Review: First Founding Father: Richard Henry Lee and the Call for American Independence by Harlow Giles Unger

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A member of one of Virginia’s first families, Richard Henry Lee was a critical voice in America’s struggle against Great Britain. Born at the family home, Stratford Hall, in Westmoreland County, Lee was educated in England. In 1758, he entered Virginia’s House of Burgesses. Seven years later, Lee’s efforts on the road to independence began.

In response to the recent passage of the Stamp Act, Lee co-authored what became known as the Westmoreland Resolves. The document condemned fellow colonists who paid the related tax as well as the British Parliament. As tensions rose with Britain, Lee proposed a means for the individual colonies to communicate with one another. This idea birthed the Committees of Correspondence. In 1774, Lee was elected to the Continental Congress which met in Philadelphia. It was here in the early summer of 1776 that Lee suggested a bill for the colonies to break all allegiance with England and form a United States. The proposal was the basis of the Declaration of Independence. Continue reading “Review: First Founding Father: Richard Henry Lee and the Call for American Independence by Harlow Giles Unger”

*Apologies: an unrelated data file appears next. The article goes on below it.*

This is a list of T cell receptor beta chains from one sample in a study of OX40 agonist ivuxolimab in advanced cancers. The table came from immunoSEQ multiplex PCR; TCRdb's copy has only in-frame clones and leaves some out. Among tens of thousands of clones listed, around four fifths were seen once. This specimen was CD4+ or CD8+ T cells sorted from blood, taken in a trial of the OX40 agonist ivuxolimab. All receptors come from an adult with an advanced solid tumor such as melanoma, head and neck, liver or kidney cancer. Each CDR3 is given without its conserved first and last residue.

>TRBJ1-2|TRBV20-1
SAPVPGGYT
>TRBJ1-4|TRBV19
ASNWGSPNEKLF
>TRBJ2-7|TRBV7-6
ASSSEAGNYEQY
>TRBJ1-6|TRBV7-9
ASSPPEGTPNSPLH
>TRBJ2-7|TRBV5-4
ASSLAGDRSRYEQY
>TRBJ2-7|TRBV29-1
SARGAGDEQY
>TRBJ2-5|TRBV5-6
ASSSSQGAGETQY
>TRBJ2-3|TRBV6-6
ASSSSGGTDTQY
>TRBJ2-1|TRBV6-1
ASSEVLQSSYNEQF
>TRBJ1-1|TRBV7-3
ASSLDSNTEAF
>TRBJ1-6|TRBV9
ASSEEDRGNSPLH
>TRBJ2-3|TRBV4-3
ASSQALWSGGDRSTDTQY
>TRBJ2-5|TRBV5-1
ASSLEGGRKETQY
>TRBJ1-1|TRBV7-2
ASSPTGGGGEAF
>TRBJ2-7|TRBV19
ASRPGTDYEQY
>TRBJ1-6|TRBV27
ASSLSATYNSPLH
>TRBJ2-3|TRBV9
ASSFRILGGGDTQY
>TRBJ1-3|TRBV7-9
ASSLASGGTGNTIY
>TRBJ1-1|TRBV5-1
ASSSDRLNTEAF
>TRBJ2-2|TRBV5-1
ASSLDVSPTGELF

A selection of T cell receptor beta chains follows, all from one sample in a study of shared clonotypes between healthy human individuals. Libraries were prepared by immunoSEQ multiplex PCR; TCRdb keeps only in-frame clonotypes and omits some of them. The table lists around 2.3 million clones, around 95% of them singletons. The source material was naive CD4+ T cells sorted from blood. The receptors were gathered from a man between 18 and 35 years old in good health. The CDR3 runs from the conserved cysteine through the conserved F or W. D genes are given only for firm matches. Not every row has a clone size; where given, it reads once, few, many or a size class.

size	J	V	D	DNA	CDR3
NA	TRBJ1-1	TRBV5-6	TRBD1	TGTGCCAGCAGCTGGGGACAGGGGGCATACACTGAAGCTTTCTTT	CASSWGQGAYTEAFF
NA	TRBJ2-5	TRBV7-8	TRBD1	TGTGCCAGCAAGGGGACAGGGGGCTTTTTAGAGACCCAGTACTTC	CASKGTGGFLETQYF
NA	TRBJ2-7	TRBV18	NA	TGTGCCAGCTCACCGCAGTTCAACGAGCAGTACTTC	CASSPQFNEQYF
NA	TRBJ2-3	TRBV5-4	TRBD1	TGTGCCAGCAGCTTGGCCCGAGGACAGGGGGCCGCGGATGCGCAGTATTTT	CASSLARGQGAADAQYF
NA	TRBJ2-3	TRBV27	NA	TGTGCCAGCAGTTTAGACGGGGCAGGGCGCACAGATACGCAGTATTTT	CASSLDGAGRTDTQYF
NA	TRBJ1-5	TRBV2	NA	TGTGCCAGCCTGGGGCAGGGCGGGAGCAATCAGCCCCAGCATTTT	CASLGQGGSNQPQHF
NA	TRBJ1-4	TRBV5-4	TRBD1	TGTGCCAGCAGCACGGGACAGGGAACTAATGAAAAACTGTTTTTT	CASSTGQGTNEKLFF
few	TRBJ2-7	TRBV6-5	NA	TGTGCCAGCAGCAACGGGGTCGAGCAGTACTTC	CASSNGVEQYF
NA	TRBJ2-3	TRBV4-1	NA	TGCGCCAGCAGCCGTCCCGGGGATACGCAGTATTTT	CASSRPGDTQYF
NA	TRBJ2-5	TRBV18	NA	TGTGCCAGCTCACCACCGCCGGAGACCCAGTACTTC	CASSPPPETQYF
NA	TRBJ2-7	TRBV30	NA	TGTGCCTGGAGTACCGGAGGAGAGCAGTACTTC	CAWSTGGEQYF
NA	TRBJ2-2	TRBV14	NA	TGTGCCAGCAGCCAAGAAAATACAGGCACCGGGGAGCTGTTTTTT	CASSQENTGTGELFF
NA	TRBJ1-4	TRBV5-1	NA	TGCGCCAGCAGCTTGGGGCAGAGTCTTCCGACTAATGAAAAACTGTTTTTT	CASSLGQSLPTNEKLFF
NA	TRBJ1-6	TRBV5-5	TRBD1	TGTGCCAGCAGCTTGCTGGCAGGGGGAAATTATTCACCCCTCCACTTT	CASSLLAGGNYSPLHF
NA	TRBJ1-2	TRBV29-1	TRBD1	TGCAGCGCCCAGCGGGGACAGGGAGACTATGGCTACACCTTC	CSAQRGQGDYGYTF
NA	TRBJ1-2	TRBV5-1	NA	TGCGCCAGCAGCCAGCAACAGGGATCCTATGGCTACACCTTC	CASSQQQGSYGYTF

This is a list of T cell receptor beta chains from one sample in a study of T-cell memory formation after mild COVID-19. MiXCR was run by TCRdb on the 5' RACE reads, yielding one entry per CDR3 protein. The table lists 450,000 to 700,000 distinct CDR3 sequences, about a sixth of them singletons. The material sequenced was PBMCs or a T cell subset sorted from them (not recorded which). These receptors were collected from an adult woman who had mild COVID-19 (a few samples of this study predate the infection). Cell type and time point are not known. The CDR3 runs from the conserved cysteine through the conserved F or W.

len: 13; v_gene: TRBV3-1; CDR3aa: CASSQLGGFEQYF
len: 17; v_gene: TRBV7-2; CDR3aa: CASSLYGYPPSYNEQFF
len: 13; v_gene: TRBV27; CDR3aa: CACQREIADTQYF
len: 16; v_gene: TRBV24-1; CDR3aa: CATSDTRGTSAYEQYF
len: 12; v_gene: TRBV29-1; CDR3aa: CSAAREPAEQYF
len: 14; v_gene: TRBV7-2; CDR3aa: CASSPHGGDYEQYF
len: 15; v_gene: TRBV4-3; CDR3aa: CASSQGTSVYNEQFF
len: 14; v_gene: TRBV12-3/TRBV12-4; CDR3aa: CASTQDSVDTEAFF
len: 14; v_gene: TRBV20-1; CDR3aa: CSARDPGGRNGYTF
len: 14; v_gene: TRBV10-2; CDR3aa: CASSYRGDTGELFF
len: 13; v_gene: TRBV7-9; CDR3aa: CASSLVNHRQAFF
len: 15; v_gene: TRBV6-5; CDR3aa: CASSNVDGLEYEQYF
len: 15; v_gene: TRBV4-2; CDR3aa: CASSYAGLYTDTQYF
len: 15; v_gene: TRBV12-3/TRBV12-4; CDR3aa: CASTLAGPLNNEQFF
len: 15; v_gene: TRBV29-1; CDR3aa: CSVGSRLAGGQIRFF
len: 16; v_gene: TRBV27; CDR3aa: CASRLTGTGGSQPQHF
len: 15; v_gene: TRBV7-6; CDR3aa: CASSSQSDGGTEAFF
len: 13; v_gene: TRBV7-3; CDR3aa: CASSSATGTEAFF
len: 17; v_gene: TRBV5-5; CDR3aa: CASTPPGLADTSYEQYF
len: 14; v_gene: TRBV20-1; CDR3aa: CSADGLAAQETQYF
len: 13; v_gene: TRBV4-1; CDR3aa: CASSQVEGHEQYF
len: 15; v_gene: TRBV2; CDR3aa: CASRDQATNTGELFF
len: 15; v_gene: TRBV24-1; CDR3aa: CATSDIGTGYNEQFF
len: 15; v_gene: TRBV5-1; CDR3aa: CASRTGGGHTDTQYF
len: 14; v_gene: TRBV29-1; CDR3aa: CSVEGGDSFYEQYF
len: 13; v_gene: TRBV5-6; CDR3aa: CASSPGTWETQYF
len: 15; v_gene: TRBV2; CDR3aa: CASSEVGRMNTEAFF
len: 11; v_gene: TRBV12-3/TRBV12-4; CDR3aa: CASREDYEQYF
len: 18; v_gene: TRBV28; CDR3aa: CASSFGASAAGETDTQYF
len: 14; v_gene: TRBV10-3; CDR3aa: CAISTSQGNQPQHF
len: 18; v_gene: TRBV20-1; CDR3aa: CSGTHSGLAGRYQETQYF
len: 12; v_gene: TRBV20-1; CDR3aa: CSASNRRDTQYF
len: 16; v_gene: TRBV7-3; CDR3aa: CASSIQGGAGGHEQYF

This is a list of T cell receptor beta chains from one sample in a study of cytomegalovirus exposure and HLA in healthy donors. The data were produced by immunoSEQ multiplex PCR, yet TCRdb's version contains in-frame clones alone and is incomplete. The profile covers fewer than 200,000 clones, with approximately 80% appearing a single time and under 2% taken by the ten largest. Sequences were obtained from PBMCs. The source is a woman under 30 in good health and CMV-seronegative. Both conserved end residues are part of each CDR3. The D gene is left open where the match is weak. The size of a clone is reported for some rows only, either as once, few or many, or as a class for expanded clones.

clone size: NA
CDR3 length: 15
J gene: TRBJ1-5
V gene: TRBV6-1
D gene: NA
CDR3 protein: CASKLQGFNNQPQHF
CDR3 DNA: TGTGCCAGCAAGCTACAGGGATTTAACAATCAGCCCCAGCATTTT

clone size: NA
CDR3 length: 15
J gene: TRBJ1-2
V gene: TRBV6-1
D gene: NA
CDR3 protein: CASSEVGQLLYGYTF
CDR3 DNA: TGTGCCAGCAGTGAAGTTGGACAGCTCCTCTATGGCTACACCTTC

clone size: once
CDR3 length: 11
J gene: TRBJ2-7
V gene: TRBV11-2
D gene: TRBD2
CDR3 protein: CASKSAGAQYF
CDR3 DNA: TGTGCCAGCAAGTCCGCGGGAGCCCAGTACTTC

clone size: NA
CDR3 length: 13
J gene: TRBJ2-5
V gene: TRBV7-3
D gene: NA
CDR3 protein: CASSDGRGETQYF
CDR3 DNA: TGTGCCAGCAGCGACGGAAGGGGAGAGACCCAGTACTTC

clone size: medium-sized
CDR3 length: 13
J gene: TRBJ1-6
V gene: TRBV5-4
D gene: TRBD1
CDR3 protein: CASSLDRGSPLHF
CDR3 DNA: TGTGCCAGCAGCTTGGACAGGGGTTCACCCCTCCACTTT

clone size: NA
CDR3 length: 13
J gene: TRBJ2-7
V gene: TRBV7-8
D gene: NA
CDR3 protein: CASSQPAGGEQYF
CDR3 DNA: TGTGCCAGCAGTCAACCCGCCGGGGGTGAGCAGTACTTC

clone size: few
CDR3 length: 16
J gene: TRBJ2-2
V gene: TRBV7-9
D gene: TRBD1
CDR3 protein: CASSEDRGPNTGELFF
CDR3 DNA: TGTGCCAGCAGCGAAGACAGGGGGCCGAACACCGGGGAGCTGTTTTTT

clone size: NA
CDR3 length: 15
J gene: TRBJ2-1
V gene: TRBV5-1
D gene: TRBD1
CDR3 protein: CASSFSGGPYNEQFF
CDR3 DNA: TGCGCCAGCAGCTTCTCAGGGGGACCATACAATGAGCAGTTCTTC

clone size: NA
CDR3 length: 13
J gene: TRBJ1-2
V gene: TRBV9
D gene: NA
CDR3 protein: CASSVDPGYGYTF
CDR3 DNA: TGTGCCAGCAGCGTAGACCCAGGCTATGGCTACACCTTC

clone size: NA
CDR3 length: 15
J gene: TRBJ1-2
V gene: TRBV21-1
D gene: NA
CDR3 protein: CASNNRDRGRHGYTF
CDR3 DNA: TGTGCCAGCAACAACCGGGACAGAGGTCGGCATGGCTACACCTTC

Committees of Correspondence = 18th Century Social Media?

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Information. Communication. Solidarity. Linkage. Friendship. Point-of-view. Identity. Current Events.

These words describe reasons in the 20th century why people joined and continue to join social media platforms, especially Facebook.

Approximately 240 years before Facebook was launched in February 2004, the first major attempt at achieving all the proponents above was the job function of the various Committees of Correspondence established in the thirteen American Colonies. Continue reading “Committees of Correspondence = 18th Century Social Media?”